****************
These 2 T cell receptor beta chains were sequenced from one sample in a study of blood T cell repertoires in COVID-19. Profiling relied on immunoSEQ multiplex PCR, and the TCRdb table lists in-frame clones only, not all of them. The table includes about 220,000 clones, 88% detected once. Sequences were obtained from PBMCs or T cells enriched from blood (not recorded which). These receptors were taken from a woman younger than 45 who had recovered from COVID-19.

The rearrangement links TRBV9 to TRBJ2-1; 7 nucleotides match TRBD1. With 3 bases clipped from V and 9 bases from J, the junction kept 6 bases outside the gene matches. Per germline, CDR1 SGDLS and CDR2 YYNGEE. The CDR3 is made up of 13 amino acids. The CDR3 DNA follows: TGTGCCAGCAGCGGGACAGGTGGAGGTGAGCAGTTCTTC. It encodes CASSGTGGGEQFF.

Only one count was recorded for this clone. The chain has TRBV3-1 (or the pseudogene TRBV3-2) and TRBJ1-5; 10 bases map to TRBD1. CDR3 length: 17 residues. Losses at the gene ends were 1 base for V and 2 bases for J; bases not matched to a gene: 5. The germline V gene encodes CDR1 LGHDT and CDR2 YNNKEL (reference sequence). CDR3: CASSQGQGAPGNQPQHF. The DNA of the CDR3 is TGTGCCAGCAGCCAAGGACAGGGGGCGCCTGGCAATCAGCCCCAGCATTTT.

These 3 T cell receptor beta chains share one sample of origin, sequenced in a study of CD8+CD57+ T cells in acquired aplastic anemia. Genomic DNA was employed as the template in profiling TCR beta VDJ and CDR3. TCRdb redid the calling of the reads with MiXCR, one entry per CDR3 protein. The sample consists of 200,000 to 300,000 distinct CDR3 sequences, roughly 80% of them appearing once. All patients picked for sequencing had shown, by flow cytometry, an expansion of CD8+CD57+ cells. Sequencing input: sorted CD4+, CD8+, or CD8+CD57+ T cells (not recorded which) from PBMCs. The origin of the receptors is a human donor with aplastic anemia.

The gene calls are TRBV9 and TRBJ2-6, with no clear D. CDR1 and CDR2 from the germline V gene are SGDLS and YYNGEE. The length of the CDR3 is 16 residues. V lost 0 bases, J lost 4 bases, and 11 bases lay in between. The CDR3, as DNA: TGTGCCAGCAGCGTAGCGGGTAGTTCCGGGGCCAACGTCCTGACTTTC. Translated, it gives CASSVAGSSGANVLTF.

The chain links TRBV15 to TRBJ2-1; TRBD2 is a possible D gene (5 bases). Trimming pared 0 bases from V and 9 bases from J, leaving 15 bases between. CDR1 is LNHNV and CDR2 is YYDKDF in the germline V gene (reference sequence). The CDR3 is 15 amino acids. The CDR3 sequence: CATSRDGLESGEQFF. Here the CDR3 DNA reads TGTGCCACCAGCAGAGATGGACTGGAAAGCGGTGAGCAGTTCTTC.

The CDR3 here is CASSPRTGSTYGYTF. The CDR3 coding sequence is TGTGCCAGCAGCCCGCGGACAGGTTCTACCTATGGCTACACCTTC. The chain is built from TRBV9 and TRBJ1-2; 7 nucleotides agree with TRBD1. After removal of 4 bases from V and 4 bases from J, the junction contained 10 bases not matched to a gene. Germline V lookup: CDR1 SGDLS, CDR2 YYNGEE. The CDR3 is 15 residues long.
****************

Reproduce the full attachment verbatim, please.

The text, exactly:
These 2 T cell receptor beta chains were sequenced from one sample in a study of blood T cell repertoires in COVID-19. Profiling relied on immunoSEQ multiplex PCR, and the TCRdb table lists in-frame clones only, not all of them. The table includes about 220,000 clones, 88% detected once. Sequences were obtained from PBMCs or T cells enriched from blood (not recorded which). These receptors were taken from a woman younger than 45 who had recovered from COVID-19.

The rearrangement links TRBV9 to TRBJ2-1; 7 nucleotides match TRBD1. With 3 bases clipped from V and 9 bases from J, the junction kept 6 bases outside the gene matches. Per germline, CDR1 SGDLS and CDR2 YYNGEE. The CDR3 is made up of 13 amino acids. The CDR3 DNA follows: TGTGCCAGCAGCGGGACAGGTGGAGGTGAGCAGTTCTTC. It encodes CASSGTGGGEQFF.

Only one count was recorded for this clone. The chain has TRBV3-1 (or the pseudogene TRBV3-2) and TRBJ1-5; 10 bases map to TRBD1. CDR3 length: 17 residues. Losses at the gene ends were 1 base for V and 2 bases for J; bases not matched to a gene: 5. The germline V gene encodes CDR1 LGHDT and CDR2 YNNKEL (reference sequence). CDR3: CASSQGQGAPGNQPQHF. The DNA of the CDR3 is TGTGCCAGCAGCCAAGGACAGGGGGCGCCTGGCAATCAGCCCCAGCATTTT.

These 3 T cell receptor beta chains share one sample of origin, sequenced in a study of CD8+CD57+ T cells in acquired aplastic anemia. Genomic DNA was employed as the template in profiling TCR beta VDJ and CDR3. TCRdb redid the calling of the reads with MiXCR, one entry per CDR3 protein. The sample consists of 200,000 to 300,000 distinct CDR3 sequences, roughly 80% of them appearing once. All patients picked for sequencing had shown, by flow cytometry, an expansion of CD8+CD57+ cells. Sequencing input: sorted CD4+, CD8+, or CD8+CD57+ T cells (not recorded which) from PBMCs. The origin of the receptors is a human donor with aplastic anemia.

The gene calls are TRBV9 and TRBJ2-6, with no clear D. CDR1 and CDR2 from the germline V gene are SGDLS and YYNGEE. The length of the CDR3 is 16 residues. V lost 0 bases, J lost 4 bases, and 11 bases lay in between. The CDR3, as DNA: TGTGCCAGCAGCGTAGCGGGTAGTTCCGGGGCCAACGTCCTGACTTTC. Translated, it gives CASSVAGSSGANVLTF.

The chain links TRBV15 to TRBJ2-1; TRBD2 is a possible D gene (5 bases). Trimming pared 0 bases from V and 9 bases from J, leaving 15 bases between. CDR1 is LNHNV and CDR2 is YYDKDF in the germline V gene (reference sequence). The CDR3 is 15 amino acids. The CDR3 sequence: CATSRDGLESGEQFF. Here the CDR3 DNA reads TGTGCCACCAGCAGAGATGGACTGGAAAGCGGTGAGCAGTTCTTC.

The CDR3 here is CASSPRTGSTYGYTF. The CDR3 coding sequence is TGTGCCAGCAGCCCGCGGACAGGTTCTACCTATGGCTACACCTTC. The chain is built from TRBV9 and TRBJ1-2; 7 nucleotides agree with TRBD1. After removal of 4 bases from V and 4 bases from J, the junction contained 10 bases not matched to a gene. Germline V lookup: CDR1 SGDLS, CDR2 YYNGEE. The CDR3 is 15 residues long.